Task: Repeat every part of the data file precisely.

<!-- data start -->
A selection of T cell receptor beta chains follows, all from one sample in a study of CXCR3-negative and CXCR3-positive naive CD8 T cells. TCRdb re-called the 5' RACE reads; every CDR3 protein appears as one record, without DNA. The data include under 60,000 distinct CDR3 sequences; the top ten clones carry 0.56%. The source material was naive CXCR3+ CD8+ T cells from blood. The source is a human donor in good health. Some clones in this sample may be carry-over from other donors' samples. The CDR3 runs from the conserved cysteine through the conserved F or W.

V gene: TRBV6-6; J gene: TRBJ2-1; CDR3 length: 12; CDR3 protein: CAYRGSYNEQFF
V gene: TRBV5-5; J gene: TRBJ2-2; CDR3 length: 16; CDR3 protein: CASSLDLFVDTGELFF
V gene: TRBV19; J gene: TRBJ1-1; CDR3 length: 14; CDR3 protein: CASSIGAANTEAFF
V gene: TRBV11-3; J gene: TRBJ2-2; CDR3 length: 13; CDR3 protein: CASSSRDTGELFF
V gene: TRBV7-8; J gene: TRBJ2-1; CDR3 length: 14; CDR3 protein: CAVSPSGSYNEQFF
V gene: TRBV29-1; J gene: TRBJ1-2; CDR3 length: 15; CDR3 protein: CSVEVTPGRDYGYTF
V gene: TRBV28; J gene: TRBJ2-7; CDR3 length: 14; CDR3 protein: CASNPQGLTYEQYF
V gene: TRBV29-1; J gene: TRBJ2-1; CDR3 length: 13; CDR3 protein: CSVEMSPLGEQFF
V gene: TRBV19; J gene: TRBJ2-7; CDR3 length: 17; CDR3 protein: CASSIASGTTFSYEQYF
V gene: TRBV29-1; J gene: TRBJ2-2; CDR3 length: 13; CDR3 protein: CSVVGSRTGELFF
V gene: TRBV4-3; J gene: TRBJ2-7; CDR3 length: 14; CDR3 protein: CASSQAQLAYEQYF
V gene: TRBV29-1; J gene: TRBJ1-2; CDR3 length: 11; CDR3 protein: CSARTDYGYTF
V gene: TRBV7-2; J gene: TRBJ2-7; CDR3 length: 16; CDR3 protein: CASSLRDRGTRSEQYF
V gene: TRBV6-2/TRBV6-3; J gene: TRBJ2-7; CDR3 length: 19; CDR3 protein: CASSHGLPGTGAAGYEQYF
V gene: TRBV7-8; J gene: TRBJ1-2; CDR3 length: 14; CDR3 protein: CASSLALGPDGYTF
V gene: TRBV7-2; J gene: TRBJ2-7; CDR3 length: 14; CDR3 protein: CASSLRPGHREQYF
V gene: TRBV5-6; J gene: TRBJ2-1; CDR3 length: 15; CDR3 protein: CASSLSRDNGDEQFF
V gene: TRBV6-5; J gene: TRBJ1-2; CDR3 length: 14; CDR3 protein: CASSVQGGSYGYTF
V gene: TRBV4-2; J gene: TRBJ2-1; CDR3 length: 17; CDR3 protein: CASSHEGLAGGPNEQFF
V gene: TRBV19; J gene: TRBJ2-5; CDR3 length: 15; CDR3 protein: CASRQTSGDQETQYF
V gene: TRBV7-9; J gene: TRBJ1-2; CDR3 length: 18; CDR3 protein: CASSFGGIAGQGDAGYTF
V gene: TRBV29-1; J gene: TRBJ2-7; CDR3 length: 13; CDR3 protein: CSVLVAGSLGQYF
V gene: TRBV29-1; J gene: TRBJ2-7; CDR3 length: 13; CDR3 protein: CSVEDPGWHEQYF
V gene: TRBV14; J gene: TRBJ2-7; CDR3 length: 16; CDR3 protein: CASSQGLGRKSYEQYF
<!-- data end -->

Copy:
A selection of T cell receptor beta chains follows, all from one sample in a study of CXCR3-negative and CXCR3-positive naive CD8 T cells. TCRdb re-called the 5' RACE reads; every CDR3 protein appears as one record, without DNA. The data include under 60,000 distinct CDR3 sequences; the top ten clones carry 0.56%. The source material was naive CXCR3+ CD8+ T cells from blood. The source is a human donor in good health. Some clones in this sample may be carry-over from other donors' samples. The CDR3 runs from the conserved cysteine through the conserved F or W.

V gene: TRBV6-6; J gene: TRBJ2-1; CDR3 length: 12; CDR3 protein: CAYRGSYNEQFF
V gene: TRBV5-5; J gene: TRBJ2-2; CDR3 length: 16; CDR3 protein: CASSLDLFVDTGELFF
V gene: TRBV19; J gene: TRBJ1-1; CDR3 length: 14; CDR3 protein: CASSIGAANTEAFF
V gene: TRBV11-3; J gene: TRBJ2-2; CDR3 length: 13; CDR3 protein: CASSSRDTGELFF
V gene: TRBV7-8; J gene: TRBJ2-1; CDR3 length: 14; CDR3 protein: CAVSPSGSYNEQFF
V gene: TRBV29-1; J gene: TRBJ1-2; CDR3 length: 15; CDR3 protein: CSVEVTPGRDYGYTF
V gene: TRBV28; J gene: TRBJ2-7; CDR3 length: 14; CDR3 protein: CASNPQGLTYEQYF
V gene: TRBV29-1; J gene: TRBJ2-1; CDR3 length: 13; CDR3 protein: CSVEMSPLGEQFF
V gene: TRBV19; J gene: TRBJ2-7; CDR3 length: 17; CDR3 protein: CASSIASGTTFSYEQYF
V gene: TRBV29-1; J gene: TRBJ2-2; CDR3 length: 13; CDR3 protein: CSVVGSRTGELFF
V gene: TRBV4-3; J gene: TRBJ2-7; CDR3 length: 14; CDR3 protein: CASSQAQLAYEQYF
V gene: TRBV29-1; J gene: TRBJ1-2; CDR3 length: 11; CDR3 protein: CSARTDYGYTF
V gene: TRBV7-2; J gene: TRBJ2-7; CDR3 length: 16; CDR3 protein: CASSLRDRGTRSEQYF
V gene: TRBV6-2/TRBV6-3; J gene: TRBJ2-7; CDR3 length: 19; CDR3 protein: CASSHGLPGTGAAGYEQYF
V gene: TRBV7-8; J gene: TRBJ1-2; CDR3 length: 14; CDR3 protein: CASSLALGPDGYTF
V gene: TRBV7-2; J gene: TRBJ2-7; CDR3 length: 14; CDR3 protein: CASSLRPGHREQYF
V gene: TRBV5-6; J gene: TRBJ2-1; CDR3 length: 15; CDR3 protein: CASSLSRDNGDEQFF
V gene: TRBV6-5; J gene: TRBJ1-2; CDR3 length: 14; CDR3 protein: CASSVQGGSYGYTF
V gene: TRBV4-2; J gene: TRBJ2-1; CDR3 length: 17; CDR3 protein: CASSHEGLAGGPNEQFF
V gene: TRBV19; J gene: TRBJ2-5; CDR3 length: 15; CDR3 protein: CASRQTSGDQETQYF
V gene: TRBV7-9; J gene: TRBJ1-2; CDR3 length: 18; CDR3 protein: CASSFGGIAGQGDAGYTF
V gene: TRBV29-1; J gene: TRBJ2-7; CDR3 length: 13; CDR3 protein: CSVLVAGSLGQYF
V gene: TRBV29-1; J gene: TRBJ2-7; CDR3 length: 13; CDR3 protein: CSVEDPGWHEQYF
V gene: TRBV14; J gene: TRBJ2-7; CDR3 length: 16; CDR3 protein: CASSQGLGRKSYEQYF